It’s a momentous event – costly, resource intensive, and probably months in the making, but a new site launch can be a non-event or worse, a disaster, if you have not approached it carefully.
Presumably you embarked on building the new site for one or several typical reasons such as your old site:
- Did not accurately or effectively represent your current brand, company, or offerings
- Presented visitors with a bad user experience
- Was a competitive embarrassment
- Used outdated technology
- Relied on content streams that were not supported
- Was not integrated across digital platforms
Maybe the old site was just old and needed an update. There are hundreds of other good reasons to build a new site and there are hundreds of possible ways to undermine that launch.
When you finally do launch your new site, you want to be able to celebrate the positive, measurable impact it has on your business goals. That means it needs to be a deliberate, strategic undertaking from the planning stages all the way to your launch. Having done this innumerable times for ourselves and clients, we have seen the common tripping points and have distilled the process in a handy sheet you can download here.
If you are contemplating a new site project, keep these tips in mind:
- Do your research and create a brief for the project that will define the goals, requirements, and key metrics for the effort. Use the brief to test the decisions made as the project progresses.
- Make it a priority. Stories abound about sites that get delayed for months or years because they are constantly pushed aside for other things. A significant project delay causes inefficient rework as the technology, goals, and business climate continue to evolve and may make your plans obsolete.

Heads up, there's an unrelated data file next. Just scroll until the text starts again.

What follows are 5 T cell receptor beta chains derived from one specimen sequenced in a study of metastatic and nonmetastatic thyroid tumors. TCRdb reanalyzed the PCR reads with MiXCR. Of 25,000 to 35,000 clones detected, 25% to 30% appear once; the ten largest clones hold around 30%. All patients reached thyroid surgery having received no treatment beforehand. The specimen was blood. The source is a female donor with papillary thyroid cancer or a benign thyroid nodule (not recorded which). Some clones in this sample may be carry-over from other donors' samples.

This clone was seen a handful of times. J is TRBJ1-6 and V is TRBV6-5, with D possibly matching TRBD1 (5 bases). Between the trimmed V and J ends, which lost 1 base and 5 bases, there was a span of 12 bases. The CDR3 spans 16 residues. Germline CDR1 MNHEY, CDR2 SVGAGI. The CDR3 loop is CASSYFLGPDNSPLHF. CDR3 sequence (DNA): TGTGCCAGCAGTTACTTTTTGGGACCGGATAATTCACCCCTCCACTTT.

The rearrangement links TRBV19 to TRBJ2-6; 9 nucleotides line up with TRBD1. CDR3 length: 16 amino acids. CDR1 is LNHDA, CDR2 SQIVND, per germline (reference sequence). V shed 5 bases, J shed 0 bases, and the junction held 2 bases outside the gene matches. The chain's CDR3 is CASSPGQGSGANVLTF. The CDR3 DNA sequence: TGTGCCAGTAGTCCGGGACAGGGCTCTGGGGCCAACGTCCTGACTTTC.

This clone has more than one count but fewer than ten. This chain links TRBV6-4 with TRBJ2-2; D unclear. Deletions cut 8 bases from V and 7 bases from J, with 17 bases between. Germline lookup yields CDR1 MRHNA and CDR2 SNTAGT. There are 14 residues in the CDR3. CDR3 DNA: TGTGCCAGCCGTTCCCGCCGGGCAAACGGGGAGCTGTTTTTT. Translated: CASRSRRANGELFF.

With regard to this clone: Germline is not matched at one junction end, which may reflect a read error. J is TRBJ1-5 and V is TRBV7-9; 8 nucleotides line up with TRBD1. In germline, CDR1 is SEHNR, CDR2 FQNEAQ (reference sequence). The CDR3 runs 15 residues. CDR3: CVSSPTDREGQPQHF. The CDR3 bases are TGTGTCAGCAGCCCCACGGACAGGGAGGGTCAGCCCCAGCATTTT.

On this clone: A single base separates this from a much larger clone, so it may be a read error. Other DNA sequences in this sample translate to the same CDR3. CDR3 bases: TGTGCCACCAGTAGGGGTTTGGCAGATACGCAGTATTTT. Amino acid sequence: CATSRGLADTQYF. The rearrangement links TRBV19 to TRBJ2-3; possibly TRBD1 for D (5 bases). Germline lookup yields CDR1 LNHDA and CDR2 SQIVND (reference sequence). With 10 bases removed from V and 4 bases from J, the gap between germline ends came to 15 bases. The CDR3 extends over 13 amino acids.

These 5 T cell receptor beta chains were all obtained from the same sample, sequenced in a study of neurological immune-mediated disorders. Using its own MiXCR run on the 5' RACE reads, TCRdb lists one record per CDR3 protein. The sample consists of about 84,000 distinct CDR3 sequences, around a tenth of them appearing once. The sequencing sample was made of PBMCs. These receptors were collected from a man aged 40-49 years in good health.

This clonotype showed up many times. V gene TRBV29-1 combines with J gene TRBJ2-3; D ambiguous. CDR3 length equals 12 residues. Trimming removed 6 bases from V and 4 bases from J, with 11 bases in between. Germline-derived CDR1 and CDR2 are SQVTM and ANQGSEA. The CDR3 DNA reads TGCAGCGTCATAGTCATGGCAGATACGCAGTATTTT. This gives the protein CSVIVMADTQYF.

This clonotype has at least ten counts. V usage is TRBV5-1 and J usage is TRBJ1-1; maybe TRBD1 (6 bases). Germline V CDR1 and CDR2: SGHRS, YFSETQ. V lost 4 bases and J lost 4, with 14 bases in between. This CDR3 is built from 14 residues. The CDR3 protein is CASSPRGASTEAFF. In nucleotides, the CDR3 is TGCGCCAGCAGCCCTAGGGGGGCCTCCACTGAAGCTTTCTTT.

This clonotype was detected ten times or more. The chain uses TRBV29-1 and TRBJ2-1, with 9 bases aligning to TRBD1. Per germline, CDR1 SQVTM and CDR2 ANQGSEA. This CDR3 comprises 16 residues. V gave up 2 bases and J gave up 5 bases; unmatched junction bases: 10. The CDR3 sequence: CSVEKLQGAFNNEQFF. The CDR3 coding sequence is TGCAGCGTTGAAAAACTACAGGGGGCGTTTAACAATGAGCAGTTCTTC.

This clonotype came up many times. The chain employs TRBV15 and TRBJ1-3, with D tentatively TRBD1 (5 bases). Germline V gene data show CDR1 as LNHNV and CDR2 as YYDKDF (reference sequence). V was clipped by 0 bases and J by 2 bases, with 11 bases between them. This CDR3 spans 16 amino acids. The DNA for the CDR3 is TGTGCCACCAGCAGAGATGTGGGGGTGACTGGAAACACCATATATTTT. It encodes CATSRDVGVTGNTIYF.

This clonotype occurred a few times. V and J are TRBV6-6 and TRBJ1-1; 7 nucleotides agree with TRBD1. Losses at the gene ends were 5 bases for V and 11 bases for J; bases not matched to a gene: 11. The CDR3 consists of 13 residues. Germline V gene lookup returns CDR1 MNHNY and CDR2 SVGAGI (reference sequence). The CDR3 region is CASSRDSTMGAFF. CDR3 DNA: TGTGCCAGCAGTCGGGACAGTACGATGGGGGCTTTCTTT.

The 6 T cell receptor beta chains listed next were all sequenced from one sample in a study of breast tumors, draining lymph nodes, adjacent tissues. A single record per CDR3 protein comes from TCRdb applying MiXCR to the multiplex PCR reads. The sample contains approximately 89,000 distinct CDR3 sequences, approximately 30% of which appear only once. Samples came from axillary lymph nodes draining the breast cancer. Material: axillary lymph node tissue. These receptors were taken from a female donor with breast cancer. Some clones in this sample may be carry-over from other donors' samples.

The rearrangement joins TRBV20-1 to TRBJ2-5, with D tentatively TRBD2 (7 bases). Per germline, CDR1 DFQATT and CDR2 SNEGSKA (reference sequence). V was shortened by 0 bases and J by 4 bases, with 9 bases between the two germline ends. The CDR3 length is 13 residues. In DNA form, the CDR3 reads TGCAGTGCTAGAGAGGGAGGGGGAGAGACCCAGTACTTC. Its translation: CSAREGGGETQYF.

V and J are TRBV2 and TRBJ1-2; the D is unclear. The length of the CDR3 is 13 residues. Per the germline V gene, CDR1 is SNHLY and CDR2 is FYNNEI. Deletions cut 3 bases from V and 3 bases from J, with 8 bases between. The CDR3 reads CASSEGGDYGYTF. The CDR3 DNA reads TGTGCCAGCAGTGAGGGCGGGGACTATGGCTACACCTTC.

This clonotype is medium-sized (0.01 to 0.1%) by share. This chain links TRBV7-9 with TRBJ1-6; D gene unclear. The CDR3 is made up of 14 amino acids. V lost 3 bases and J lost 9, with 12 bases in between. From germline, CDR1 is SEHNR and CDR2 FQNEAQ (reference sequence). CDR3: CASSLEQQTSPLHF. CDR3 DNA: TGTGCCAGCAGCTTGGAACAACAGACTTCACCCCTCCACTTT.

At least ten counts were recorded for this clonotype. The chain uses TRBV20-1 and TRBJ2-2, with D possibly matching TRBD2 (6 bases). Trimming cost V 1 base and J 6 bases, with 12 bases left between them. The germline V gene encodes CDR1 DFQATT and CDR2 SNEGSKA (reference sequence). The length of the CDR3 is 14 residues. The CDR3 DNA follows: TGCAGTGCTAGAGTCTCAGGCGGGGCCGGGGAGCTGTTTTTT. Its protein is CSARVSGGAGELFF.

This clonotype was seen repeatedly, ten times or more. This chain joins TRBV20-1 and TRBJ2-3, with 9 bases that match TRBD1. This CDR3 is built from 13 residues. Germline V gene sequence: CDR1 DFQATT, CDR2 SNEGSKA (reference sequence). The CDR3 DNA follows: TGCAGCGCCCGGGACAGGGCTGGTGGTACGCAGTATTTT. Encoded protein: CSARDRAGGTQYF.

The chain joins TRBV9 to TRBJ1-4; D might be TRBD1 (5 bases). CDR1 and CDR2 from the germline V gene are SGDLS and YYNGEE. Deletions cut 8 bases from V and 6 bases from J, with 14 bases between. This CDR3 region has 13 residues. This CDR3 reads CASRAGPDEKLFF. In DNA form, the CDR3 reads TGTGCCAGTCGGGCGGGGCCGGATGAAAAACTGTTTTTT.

- The site approach, design, and development have to be a collaborative process involving all stakeholders. Don’t let the passionate or vocal minority take control of this project because the rest of you are too busy.
- Don’t skip steps. Inexperienced teams often begin with design, which is a huge red flag and means trouble. Once your team has fallen in love with a design, it is often difficult to retrofit and organize content and site features in a workable manner. Each part in the process from site maps to wire frames and so on plays an important part in a successful build.
- Don’t underestimate the time to gather and approve content. This is often a holdup, so make someone responsible with hard dates. Think through in advance how you will keep the site and content fresh as the site ages and your needs change.
- Plan for integration across the entire communications ecosystem. Your website should work with your social channels, your email program, your offline communications, and advertising vehicles.
- Remember SEO, SEO, SEO – you will never get a better chance to optimize your site.
- Don’t skimp on QA time and devote multiple layers of attention to this critical function.
- Plan to tell your customer loyalists in advance through email and social channels so they can help you spread the news.
- Ensure you have accounted for all image rights used.
- Check any integration points with other digital and offline materials to make sure the new URL (if there is one) gets prominence.
- Have a pre-launch checklist with little items like these (and more):
- Set up open graph tags with title, description, image.
- Set up your favicon.
- Make sure the sitemap and robot file are set up correctly and placed in the root directory.
- Set up site analytics tags.
- Set up any tracking tags.
- Set up redirects so old bookmarks and site references can find the new site.
- Have a post-launch checklist with little items like these (and more):
- Update the DNS.
- Submit a sitemap to search engines.
- Go to Facebook developer and paste in your URL to clear what Facebook has stored for the page.
- Test tracking tags.
Successful site development requires a disciplined approach that respects the importance of details and the place of the site within the larger communications picture. Now pop the cork and celebrate – you’ve earned it!
Any words of wisdom to share from your site development experience?